Monday 22 June 2015

Fabulous finds

Did you ever buy sewing hardware on an impulse and start dreaming about how to use it afterwards? When I laid eyes on these cord ends for drawstrings, embellished with tiny Swarovski crystals, I just knew I had to have them.
At the counter I was informed these were custom made for fashion designers Viktor& Rolf. O well, I'd better come up with something special then to do them justice! Not sure yet what I'll make but these little gems look beautiful on a deep purple or midnight blue background. Their subtle shine is hard to catch in a picture! There's a tiny screw inside to fixate the cord end, underneath the screw there's room for a knot.

I found these beauties in one of my favourite fabric stores, Trickle Down Fabrics in Arnhem. It's a little shop selling left-over fabrics and notions from designer collections. The shop owner, a Arnhem Academy of Art and Design graduate, started out in order to give Fashion Design students the opportunity to work with high quality materials for their collections, at an affordable price.

Trickle Down Fabrics
It used to be a students only shop but it's now open to everyone. The fabric collection is quite small but certainly worth checking out.
Next time I'm there I'll take a look at the woolshop next door too, look at that furniture!

Zin in breien
Two streets away from these shops you can find the Arnhem fabric market, Fridays only. I had never before visited the market and quality wise it's at the other end of the spectrum. Lots of cheap fabrics and nothing really caught my eye, except at the last stall. They had fine quality pre-cut fabrics for sale, with little, or not so little misprints. I found some nice chiffon with a white stripe running through at 2/3 of the width.

At 1 euro for 1,5 meter I splurged and bought 3 meter, thinking it would make a nice summer blouse. Plenty of fabric to work around that stripe.

This week I hope to finish another blouse I'm working on. Some in progress pics featuring rose print satin can be found on Instagram (@foxglovesandthimbles), more about that project in the next post.

Happy new week!

Thursday 18 June 2015

A special outfit for a perfect day

Until a few years ago this was an outfit I frequently wore. As a wedding officer* I married 551 couples before taking a sabbatical. I never looked back and pursued another career, but I am still available for the job by request. When my daughter's best friend visited me in November and asked me to be involved in his wedding of course I felt very honoured. I've known him, and his lovely wife to be, for a lot of years and they've become good friends of the family. Fast forward seven months and here we are, waiting for the bride.....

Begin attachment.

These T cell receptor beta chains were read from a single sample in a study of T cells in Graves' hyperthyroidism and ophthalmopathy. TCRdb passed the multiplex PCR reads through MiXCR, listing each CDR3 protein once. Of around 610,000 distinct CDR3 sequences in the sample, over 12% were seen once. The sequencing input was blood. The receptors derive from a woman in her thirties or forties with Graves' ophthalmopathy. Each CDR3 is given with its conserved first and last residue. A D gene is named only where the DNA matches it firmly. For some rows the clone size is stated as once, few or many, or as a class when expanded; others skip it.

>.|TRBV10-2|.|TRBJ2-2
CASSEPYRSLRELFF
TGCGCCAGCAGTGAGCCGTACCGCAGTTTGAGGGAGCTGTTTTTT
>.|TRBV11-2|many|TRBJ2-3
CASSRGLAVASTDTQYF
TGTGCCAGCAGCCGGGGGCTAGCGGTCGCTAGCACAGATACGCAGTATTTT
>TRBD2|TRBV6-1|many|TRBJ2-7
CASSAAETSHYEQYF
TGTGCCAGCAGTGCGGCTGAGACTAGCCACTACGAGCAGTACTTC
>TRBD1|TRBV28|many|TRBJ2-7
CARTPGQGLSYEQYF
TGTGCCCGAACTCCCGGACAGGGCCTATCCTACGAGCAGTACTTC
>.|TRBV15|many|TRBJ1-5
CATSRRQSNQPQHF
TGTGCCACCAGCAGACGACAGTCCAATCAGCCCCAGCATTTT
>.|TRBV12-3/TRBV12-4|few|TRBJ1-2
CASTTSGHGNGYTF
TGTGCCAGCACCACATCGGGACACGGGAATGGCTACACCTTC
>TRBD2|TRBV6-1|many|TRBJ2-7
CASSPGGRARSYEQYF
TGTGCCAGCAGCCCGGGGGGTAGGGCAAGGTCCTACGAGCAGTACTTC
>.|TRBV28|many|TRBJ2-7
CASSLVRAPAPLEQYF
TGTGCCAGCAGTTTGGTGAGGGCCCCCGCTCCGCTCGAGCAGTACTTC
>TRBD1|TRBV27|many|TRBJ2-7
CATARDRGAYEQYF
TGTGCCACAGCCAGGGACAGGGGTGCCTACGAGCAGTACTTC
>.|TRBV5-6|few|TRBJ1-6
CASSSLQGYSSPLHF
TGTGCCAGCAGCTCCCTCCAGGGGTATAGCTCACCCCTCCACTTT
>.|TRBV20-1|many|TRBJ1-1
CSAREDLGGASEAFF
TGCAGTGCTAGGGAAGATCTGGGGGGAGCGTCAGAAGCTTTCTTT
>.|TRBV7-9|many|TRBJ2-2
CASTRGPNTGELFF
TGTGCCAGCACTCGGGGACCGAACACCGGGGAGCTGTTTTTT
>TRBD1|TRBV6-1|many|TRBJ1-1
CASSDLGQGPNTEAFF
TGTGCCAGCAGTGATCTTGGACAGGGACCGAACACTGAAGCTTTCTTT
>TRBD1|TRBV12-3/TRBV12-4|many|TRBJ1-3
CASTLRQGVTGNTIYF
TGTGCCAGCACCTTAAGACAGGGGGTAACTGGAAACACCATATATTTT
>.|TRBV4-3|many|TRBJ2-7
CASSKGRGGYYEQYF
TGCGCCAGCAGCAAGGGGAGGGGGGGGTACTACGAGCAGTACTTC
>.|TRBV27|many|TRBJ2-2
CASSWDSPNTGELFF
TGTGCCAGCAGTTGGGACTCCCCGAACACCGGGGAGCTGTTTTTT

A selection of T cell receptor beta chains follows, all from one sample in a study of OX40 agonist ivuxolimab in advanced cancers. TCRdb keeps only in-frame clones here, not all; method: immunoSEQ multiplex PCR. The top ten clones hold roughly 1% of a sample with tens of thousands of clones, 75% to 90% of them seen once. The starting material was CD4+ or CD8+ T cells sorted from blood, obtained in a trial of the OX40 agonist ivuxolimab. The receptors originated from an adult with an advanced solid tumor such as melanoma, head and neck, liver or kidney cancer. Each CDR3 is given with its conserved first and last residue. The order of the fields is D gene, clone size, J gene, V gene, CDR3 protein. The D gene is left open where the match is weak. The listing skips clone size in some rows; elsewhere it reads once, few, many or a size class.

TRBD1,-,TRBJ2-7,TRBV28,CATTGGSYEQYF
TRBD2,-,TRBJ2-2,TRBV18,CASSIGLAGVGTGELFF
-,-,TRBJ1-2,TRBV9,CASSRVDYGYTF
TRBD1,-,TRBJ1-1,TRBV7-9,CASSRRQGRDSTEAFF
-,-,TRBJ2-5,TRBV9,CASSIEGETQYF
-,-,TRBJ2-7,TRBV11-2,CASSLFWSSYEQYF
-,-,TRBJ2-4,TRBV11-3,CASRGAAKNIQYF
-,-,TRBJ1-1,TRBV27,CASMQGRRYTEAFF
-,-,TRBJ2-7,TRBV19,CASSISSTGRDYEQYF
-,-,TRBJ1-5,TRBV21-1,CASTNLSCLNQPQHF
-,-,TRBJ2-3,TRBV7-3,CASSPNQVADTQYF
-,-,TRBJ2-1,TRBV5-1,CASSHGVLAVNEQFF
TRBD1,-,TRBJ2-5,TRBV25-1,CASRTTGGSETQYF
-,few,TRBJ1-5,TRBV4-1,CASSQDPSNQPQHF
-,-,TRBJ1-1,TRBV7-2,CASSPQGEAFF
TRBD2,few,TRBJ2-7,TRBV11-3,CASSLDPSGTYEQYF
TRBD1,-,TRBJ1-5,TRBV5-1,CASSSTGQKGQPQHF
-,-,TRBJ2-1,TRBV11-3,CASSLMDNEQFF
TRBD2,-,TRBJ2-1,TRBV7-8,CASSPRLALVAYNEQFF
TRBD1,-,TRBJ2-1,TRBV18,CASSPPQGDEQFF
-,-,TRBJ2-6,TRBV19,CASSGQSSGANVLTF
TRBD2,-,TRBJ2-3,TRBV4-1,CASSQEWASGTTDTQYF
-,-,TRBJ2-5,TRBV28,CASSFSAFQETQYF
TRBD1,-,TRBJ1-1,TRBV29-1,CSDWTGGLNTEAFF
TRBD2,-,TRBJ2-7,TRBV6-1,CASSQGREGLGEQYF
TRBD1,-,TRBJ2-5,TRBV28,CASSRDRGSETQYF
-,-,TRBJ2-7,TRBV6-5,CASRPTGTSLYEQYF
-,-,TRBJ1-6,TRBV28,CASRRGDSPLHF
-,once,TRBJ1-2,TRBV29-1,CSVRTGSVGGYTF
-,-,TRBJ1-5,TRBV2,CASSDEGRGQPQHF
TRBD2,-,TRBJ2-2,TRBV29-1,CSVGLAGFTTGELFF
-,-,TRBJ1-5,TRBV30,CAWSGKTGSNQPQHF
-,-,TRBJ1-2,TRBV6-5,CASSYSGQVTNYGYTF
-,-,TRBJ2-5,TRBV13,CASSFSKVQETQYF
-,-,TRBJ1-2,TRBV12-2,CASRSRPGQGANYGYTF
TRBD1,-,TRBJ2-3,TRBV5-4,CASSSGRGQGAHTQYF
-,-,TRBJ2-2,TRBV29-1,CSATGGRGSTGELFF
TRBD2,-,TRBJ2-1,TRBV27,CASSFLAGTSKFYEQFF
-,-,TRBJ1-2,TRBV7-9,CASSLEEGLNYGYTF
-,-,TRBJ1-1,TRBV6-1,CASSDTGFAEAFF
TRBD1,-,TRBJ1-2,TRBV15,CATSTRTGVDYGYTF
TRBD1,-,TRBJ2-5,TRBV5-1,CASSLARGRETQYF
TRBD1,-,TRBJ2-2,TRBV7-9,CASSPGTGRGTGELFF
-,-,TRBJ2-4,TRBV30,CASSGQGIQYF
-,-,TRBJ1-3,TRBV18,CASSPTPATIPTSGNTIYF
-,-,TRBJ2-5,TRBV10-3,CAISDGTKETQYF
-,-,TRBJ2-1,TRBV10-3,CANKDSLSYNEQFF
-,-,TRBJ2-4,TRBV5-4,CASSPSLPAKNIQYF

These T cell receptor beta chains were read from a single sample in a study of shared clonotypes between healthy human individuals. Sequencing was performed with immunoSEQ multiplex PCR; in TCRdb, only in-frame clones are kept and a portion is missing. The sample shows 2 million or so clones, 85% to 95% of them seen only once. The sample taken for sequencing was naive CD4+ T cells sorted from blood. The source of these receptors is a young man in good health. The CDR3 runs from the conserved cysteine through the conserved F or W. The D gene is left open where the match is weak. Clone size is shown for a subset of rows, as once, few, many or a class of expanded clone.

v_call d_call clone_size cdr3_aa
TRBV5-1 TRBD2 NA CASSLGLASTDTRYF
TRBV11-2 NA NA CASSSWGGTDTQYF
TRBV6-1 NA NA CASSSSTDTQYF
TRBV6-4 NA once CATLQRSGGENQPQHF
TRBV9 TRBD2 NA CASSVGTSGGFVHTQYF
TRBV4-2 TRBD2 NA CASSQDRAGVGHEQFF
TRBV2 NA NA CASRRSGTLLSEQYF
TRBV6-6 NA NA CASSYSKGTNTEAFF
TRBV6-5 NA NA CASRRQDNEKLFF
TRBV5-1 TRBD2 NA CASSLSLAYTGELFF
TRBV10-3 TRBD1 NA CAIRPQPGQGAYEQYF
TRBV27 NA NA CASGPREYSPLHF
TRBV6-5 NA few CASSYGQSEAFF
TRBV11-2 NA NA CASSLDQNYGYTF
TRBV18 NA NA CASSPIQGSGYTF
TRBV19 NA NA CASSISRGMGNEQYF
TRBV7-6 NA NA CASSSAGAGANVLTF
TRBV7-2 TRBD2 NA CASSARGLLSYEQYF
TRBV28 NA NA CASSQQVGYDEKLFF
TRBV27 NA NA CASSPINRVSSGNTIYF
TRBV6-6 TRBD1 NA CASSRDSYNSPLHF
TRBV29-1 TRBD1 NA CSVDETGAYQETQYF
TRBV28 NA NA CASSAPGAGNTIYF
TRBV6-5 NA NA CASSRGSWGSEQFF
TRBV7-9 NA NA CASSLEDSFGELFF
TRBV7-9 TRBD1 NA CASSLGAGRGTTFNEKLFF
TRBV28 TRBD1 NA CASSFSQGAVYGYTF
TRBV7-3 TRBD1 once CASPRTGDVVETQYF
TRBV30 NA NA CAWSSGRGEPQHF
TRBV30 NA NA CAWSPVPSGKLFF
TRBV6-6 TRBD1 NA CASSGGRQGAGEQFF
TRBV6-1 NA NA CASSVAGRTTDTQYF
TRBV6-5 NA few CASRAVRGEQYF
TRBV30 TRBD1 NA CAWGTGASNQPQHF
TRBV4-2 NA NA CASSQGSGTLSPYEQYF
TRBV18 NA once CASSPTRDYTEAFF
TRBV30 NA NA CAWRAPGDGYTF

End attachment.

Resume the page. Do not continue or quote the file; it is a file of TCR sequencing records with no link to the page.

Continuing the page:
The wedding venue was a scenic old water mill in the Belgium Ardennes, surrounded by woodlands. Friends and family gathered in the sunny orchard and the only sounds that were heard when the bride walked down the aisle came from birds, bees and the murmur of running water from a nearby brook.

Some pictures of the ceremony, and of course the beautiful dress!

The bride's dress had a beautifully draped chiffon bodice, a small train and a lovely embroidered lace detail at the back.

After the ceremony I was reunited with my chauffeur and personal assistant for the day, mr Foxgloves.

That man is always willing to bend some rules, so here it's time to kiss the bride the wedding officer.

We had a wonderful afternoon, met a bunch of very nice people and had lots of cake.

It was also fun to catch up with miss Canal Couture, who was a witness for the groom, and mr Canal Couture, who did an outstanding job as photographer.

Cheers to the newlyweds, and may they live happily ever after!

During all my years as a wedding officer I completely forgot to take detailed pictures of my toga so now was a good time to do so. (When I worked more frequently the gown was kept in a wardrobe in the Town Hall and brought out only on the days when I performed at weddings in said Town Hall or nearby castles and manors).

The bespoke ceremonial gown, sewn by a tailor, is made of lightweight wool suiting with velvet inserts. It is unlined, except for a back stay to balance the heavy velvet collar. I've always loved the pleated sleeves. Speaking of pleats, that jabot is a bit of a nightmare when it comes to ironing! Over the years I learned by trial and error how much starch was needed to prevent a sad and droopy look. Too much starch though and it's standing out at weird angles.....

Of course style wise the toga isn't doing me any favours but when in Belgium, land of brilliant beers and excellent food, one can do without waist definition!

We stayed in the Ardennes for a few days and, needless to say, had a wonderful time!

* Finally a burning question. Native English speakers all over the world, what would you call a person hired by the mayor and sworn in by a judge to perform legal and ceremonial acts at weddings? Is it a wedding officer / registrar / officiant / marriage officer / other?